Combined functions – drying and conveying – are the emphasis for Motan Inc. with its new Luxor E A and Luxor EM A mobile dehumidifying dryers for small throughputs or standalone applications, which can provide 60 to 150 litres of drying hopper volume. Luxor E A models can be integrated into existing conveying systems or equipped with a standalone material loader. Luxor EM A dryers with integrated conveying are self-contained mobile units. As standard, they have integrated drying and a side channel blower, as well as a small, monitored cyclone dust collection filter and bin. The Luxor EM A can control up to three Metro G material loaders – one to supply the drying hopper and up to two more to supply processing machines. Optionally, Metro G loaders can be equipped with a Metromix proportioning valve, so that any regrind produced at the machine can be immediately returned to the production process. The dryers operate in a closed process in combination with temperature controlled regeneration, and also have an option for dewpoint controlled regeneration. Both dryer ranges come standard with the new LuxornetEM colour touchscreen control.
Novatec Inc.’s new NitroDry pressside resin dryer is targeted at sensitive resins, especially nylons, polyurethanes, and PLA, which are highly susceptible to oxygen degradation from prolonged exposure to heat in the presence of oxygen. The degradation can impact strength, ductility, colour, viscosity, chemical resistance, stiffness, and stability. Traditionally, the problem was solved by using nitrogen to displace oxygen in the drying hopper, but nitrogen dryers usually require an external source for the nitrogen – often bulky tanks of the gas. By contrast, NitroDry generates its own nitrogen using standard factory compressed air as a feedstock, and it vents air to the drying room. It also removes the danger of releasing a large quantity of pure nitrogen into the air, because the gas is produced only at the rate at which it’s needed. According to Mark Haynie, Novatec’s product manager for dryers, the technology is exclusive to Novatec and falls under the umbrella of the NovaDrier compressed air/membrane system patent. The NitroDry system comes with a five-year warranty, and is initially being made available in models with throughputs of 7, 25, and 50 lbs per hour.
MOVING AND LINKING
Universal Dynamics, a Piovan SpA brand and the maker of the Genesys PET resin drying system, plans to more than double its production over the next three years by moving to a new North American headquarters in Fredericksburg, Va. by the end of this year, and begin to roll out new product lines by next year. The company budgeted US$10 million for the purchase, renovation, and expansion of the 88,000-square-foot building. UnaDyn’s previous headquarters was in Woodbridge, Va. The new highly automated “fresh slate” factory will allow the company to streamline component manufacturing, fabrication, welding, preassembly, and final assembly of auxiliary equipment, including dryers. The Genesys dryer, said to be the only auto-adaptive system available today, uses a variety of technologies – including loss-in-weight control, airflow management and stabilization, an intelligent regeneration process, and advanced industrial PC-based control – to ensure that highly hygroscopic PET resin doesn’t experience a rapid drop-off in intrinsic viscosity, which can be detrimental to the blow molding process of PET containers. And by integrating an automatic airflow control and adjustment to reduce energy consumption – coupled with the capability to stabilise the airflow in the drying hopper – Genesys is able to provide savings of up to 80 per cent when compared to traditional or current regeneration technology, Una-Dyn said.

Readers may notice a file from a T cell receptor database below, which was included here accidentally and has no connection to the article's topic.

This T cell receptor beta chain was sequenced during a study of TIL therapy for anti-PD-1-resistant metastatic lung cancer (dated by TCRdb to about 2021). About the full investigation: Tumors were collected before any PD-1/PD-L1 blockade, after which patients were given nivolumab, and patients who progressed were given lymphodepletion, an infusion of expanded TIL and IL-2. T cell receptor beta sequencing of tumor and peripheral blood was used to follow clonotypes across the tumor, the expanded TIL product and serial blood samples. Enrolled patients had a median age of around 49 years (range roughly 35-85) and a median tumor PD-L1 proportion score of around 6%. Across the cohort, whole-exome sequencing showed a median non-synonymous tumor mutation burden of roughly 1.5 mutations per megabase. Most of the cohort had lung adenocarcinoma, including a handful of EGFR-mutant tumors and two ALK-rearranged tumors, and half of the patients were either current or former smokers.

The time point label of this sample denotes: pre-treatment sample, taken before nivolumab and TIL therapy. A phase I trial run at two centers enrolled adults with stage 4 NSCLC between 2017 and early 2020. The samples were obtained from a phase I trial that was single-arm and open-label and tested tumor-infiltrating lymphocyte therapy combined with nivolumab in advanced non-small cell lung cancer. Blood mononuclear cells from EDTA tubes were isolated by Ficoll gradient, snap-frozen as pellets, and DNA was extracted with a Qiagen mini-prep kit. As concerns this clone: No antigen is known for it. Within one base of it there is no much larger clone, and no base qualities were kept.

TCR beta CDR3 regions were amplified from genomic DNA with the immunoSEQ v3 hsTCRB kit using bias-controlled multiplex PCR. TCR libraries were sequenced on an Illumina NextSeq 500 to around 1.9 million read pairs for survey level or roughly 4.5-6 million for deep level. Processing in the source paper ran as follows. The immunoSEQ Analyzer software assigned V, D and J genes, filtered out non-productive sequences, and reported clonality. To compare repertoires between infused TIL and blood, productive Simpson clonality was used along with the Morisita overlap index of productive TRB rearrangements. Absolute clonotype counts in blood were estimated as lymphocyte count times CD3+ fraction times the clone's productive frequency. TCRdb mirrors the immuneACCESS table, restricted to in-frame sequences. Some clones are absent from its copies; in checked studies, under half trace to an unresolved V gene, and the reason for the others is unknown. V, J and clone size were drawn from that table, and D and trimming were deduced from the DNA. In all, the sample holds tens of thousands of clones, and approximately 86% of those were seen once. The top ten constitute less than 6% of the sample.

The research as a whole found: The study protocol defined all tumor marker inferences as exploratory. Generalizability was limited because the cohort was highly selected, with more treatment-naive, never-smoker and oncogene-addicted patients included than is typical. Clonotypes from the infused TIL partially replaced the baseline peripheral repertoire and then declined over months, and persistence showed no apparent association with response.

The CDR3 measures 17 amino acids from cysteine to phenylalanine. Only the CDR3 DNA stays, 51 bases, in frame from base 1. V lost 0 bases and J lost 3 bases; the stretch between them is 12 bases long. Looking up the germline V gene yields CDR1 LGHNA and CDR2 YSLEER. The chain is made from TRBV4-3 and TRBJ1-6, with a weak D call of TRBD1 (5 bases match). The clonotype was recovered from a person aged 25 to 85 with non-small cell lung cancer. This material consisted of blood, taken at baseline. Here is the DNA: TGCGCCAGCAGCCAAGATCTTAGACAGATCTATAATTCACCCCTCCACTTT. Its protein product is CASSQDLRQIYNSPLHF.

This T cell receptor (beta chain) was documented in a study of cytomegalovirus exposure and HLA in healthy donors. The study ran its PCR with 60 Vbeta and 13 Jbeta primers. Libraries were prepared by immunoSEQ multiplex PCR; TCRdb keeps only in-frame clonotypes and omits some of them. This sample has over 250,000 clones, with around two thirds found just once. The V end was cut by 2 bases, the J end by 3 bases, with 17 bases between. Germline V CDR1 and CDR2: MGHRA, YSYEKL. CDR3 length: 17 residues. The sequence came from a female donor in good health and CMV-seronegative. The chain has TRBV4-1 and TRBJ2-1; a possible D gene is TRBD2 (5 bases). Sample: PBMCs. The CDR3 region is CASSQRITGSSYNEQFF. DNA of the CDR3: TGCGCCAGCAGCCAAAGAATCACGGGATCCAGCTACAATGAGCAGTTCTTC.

In another Industry 4.0-friendly development, the updated Aton plus H segmented wheel dryer from Wittmann Battenfeld now has the capability to link with the Wittmann 4.0 communication protocol, and can be connected with a Wittmann Battenfeld injection molding machine via a router and subsequently operated from the machine’s control system without any restrictions. With a 5.7- inch colour touchscreen, the unit also features a chain-driven segment wheel dryer, a three-save process, and an Ecomode feature to optimize the drying process by eliminating unneeded regeneration cycles. “The three-save process involves an improved material heat-up phase so the ‘hot’ segment is fed directly, running dried air over the heater to utilize the entire element; and counterflow regeneration, heating the desiccant in reverse direction to the process airflow,” said Nick Paradiso, Wittmann Battenfeld’s division manager for materials handling and auxiliaries. “The goal is to select the optimal temperature range for regenerating the desiccant, thereby improving the machine’s efficiency.”
The bottom line? Consider arming yourself with some of these latest technologies and you can keep your resins dry no matter how nasty the humidex gets.